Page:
A Memorandum of Understanding (MOU) was signed between the Prospectors and Developers Association of Canada (PDAC) and the National Indian Brotherhood (NIB) in early March 2008. The National Indian Brotherhood is incorporated under the laws of Canada and serves as the Secretariat of the Assembly of First Nations (AFN). The history of NIB and the AFN is told at this link. See also this link for information about these organizations in the greater scheme of things in Canada.

Key to this MOU are these points from the statement of principles:

  • AFN affirms that the recognition of strong First Nations governments is important for sustainable economic and social development.
  • A critical element of strong First Nations governments is the availability and access to capacity and resources that enable First Nations to become self sustaining.
  • Partnerships between First Nations and other governments and the private sector will increase social and economic opportunities for First Nations.

Of great significance is this statement, also from the statement of principles of the MOU:

The PDAC recognizes the constitutionally-protected Aboriginal and Treaty rights of First Nations and encourages its members to engage with First Nations communities, respect these rights and minimize the potential for adverse impacts that may result from activities on the land.

Principles and exhortations are well and good, but what is actually to be done pursuant to the MOU? The primary “activity” as I see it, is that the PDAC and the AFN will prepare a joint two year work plan to encourage, promote and facilitate increased engagement, partnership, investment, education, and employment opportunities for First Nations, First Nations companies, and individuals who wish to be involved in the mineral industry.

This is a wise and prudent course of action. Working together in meetings, deliberations, negotiations, and report preparation must surely bring the realities to the forefront.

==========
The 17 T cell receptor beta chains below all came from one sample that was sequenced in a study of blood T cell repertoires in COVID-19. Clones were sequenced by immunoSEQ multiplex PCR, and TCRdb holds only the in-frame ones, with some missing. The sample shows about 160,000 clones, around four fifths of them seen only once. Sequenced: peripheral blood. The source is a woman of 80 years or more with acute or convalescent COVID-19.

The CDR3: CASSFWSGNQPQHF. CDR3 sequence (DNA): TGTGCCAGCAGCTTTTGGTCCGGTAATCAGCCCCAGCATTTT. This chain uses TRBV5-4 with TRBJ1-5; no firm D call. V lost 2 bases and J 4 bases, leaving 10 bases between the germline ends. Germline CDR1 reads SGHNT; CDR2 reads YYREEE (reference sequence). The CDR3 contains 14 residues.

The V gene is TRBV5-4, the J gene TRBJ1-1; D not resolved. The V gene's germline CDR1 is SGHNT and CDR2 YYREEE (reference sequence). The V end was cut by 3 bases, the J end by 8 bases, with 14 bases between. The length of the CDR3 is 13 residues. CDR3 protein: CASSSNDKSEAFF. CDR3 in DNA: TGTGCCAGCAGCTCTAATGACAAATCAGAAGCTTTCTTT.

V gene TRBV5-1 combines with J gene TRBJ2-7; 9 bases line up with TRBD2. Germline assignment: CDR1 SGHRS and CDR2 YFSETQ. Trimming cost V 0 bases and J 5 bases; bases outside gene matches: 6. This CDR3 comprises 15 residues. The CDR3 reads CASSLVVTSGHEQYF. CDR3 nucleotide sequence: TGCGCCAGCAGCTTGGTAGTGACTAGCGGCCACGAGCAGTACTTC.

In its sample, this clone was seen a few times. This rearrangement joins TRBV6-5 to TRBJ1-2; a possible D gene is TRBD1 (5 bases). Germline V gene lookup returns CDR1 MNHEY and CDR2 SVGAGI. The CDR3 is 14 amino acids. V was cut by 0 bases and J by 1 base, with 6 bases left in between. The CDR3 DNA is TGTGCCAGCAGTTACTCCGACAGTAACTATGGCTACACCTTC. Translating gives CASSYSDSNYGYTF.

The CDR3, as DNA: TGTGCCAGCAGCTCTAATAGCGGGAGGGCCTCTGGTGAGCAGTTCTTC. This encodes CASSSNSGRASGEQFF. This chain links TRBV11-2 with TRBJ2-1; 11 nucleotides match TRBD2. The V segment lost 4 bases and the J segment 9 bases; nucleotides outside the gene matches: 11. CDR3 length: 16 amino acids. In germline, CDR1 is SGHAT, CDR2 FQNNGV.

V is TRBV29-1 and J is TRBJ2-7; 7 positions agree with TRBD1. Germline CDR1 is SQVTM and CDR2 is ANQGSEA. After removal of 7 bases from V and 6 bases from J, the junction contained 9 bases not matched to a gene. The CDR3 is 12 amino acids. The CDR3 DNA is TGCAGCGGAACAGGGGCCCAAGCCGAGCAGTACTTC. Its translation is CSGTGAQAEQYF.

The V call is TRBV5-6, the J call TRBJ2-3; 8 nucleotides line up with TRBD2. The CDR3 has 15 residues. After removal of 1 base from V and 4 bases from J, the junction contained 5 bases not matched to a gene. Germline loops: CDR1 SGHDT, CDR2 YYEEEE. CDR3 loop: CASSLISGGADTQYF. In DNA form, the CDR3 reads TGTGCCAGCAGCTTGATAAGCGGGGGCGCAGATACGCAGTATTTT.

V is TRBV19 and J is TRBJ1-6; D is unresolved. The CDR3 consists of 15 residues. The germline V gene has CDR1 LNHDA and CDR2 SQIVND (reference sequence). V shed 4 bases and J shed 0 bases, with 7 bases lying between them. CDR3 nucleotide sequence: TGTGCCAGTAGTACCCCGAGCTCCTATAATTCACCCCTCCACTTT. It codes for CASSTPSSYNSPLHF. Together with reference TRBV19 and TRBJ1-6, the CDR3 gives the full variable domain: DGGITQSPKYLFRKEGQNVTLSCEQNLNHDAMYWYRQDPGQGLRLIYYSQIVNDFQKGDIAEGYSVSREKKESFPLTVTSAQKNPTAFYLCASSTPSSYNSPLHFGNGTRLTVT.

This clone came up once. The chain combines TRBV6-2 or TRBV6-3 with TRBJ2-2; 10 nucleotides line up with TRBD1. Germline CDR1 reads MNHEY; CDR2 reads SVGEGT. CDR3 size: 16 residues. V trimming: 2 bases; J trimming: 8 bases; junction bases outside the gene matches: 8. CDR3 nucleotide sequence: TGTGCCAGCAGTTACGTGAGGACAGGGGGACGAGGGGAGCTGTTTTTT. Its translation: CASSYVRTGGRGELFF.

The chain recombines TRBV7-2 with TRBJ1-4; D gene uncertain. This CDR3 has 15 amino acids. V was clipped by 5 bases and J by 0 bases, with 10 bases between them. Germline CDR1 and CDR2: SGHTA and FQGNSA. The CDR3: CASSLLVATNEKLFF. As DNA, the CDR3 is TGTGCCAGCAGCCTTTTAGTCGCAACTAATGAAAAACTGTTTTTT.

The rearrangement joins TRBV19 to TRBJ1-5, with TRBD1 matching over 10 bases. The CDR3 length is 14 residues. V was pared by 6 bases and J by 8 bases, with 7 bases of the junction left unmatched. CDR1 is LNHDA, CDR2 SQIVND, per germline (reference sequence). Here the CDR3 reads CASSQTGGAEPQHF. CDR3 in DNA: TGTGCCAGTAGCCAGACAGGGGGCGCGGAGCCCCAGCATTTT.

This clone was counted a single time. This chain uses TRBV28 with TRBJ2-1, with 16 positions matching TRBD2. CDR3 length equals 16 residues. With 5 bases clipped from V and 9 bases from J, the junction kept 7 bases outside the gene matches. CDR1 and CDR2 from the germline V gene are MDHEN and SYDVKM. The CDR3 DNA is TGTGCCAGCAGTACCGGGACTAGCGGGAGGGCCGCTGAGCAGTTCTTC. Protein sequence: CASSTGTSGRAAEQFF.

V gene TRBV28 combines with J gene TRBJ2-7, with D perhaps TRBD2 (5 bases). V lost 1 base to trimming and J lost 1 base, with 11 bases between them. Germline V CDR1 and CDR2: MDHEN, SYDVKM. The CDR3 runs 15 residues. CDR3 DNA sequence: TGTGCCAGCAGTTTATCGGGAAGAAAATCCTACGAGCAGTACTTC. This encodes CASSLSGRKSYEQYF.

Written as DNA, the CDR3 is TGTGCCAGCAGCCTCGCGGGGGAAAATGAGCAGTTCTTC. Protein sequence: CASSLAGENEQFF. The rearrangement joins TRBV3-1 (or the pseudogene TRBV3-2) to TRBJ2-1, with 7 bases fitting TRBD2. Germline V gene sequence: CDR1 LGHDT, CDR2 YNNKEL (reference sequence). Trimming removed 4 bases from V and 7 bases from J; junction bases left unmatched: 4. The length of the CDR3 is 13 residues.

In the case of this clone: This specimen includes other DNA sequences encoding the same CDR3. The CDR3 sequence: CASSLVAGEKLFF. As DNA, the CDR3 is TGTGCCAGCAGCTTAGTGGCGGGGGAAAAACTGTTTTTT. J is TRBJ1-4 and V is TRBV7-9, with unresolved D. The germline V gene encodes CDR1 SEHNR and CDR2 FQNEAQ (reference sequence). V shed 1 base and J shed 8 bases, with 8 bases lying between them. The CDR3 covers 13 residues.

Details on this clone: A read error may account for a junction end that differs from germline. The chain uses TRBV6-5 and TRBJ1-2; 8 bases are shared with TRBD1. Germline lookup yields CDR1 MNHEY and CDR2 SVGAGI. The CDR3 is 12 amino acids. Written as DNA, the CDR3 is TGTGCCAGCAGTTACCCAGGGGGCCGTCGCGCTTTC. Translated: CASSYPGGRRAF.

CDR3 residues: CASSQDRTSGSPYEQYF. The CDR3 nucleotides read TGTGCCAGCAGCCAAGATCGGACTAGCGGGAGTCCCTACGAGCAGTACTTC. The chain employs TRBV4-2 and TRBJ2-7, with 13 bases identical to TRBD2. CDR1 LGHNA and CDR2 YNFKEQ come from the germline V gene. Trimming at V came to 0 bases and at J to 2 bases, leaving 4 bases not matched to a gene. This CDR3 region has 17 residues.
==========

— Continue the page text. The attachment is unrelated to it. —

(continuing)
The success of the MOU now lies in the details of future work: needed and critical if Canadian First Nations, all mining companies, and the Canadian public are to enjoy the benefits that flow from responsible mining.

I have sat and talked with First Nations youth who wish to be involved in the mineral industry. I even posted their contact details on my blog—I never did hear if they got a job—I hope they did, for they appeared so competent.

Some First Nations groups want mining; some do not. Nothing new there. Compare Montana and Nevada to see the mature version of this dichotomy of desire. Every community has the right to decide, to protect their interests, and their economic growth. As long as there are no calls on the “central” government and its taxpayers to support a lifestyle inimical to economic growth.

There is no such thing as “return to traditional ways of life.” Whatever that meant, it is not possible in today’s highly communicative, principled world to go back to the “old ways.” Thus this MOU is to be welcomed as a step, albeit a small step, in the direction of moving forward. The reality is that we will all benefit from relations between mining companies and First Nations that is based on a rational approach, a legally-founded system, and mutual striving for selfish gain.

If this MOU succeeds it will be to the benefit of the signing parties. If it does not succeed, no matter: it is valid only for two years, after which it will be automatically renewed for another two years unless either party terminates it. Although there is another clause that allows either party to terminate the MOU upon written notice at any time without reason. This is a delicate agreement. It will take more than press releases to succeed. Let the hard work begin.